Valuing the Natural World

All educational, therapeutic, and vocational programs teach what is to be valued — whether or not they have adopted a specific program to that end. The rules (and who makes them), the programs, the culture, and climate — all send messages about what matters (even if they are sent in unintentional ways and received unconsciously). There is no such thing as a value-free system. At Kamp Kessa, to support our youth in the healthiest sense means providing for them the opportunity to connect into the wellness of the natural world while focusing on teaching that clearly identifies and is explicitly designed to teach values related to personal, family, community, and earthly wellness. As the natural world so vividly teaches us, none of these are separate issues. Some call what we are doing character education, some call it adventure education, some call it outdoor experiential education, we call it using horses and the wilderness to teach the power of big ideas and the truth of larger purposes. This is the essence of why we use horses, and why we have made it our life’s work to provide at-risk and special needs youth the opportunity to develop therapeutic relationships with horses in natural settings. To us, what we are attempting to do is certainly not about providing “reinforcement for appropriate behaviors,” or alternative recreational opportunities. We are attempting to provide to children and youth who are surrounded by an increasingly industrialized and chaotic world, access to nature’s path to personal re-creation.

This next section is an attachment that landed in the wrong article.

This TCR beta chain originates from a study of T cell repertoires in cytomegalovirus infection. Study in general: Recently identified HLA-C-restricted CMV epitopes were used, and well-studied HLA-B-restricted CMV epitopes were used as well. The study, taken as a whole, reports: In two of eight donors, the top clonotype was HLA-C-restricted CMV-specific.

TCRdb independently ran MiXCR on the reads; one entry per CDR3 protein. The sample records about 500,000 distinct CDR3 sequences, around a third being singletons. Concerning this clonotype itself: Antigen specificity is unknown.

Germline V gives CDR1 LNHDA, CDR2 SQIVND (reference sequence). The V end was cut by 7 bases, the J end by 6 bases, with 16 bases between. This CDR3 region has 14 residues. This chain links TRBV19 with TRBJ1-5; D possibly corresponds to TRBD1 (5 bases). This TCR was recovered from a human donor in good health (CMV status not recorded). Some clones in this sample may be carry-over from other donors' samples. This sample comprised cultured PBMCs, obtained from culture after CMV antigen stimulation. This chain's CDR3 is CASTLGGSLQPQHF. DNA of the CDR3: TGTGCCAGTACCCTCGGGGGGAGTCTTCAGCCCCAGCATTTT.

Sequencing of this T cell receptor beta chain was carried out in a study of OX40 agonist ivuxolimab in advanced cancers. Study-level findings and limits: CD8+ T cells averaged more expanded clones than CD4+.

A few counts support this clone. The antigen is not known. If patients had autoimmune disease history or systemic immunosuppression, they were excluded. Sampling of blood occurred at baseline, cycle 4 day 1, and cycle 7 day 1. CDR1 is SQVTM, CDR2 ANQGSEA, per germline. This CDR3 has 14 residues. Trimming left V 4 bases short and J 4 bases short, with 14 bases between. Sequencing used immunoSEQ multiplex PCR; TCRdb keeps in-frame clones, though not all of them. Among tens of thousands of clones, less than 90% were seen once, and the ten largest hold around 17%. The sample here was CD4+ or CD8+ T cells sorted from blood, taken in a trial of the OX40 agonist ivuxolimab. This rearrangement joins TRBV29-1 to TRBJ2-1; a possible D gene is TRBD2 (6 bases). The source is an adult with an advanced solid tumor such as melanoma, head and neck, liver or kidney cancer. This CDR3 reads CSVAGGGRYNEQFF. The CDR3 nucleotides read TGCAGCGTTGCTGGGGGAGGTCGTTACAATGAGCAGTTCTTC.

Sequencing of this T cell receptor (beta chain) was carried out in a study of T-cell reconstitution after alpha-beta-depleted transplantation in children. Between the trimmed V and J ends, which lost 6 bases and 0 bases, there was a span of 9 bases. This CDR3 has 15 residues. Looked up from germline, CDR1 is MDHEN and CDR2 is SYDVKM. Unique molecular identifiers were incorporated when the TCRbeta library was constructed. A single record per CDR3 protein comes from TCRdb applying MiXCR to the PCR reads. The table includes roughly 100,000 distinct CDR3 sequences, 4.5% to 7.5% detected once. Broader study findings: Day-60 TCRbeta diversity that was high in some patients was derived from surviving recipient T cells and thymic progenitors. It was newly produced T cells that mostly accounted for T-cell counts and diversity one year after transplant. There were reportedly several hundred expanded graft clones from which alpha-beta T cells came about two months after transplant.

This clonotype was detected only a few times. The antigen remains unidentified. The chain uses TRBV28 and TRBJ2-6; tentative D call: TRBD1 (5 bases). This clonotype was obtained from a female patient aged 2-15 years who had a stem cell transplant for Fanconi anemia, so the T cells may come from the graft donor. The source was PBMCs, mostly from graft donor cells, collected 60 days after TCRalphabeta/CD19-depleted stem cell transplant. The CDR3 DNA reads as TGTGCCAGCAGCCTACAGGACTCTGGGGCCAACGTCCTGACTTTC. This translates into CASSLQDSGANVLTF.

Thecla Helmbrecht Howard, Ph.D., and Anthony H. Howard, M.S., are cofounders of Sheltered Risks, Inc., Shelby County, Kentucky, a nonprofit resident camp serving at-risk populations. Thecla has twenty-five plus years of experience working with youth and a doctorate degree in educational leadership.

Anthony has served youth for over twenty years in a variety of settings, receiving the prestigious Kentucky Superintendent of the Year award recently. He holds a master’s plus 30 Rank 1 certification in Kentucky. Anthony and Thecla are coauthoring Why Horses in the Wilderness, Education, and Treatment from the Heart.

Originally published in the 2004 March/April issue of Camping Magazine.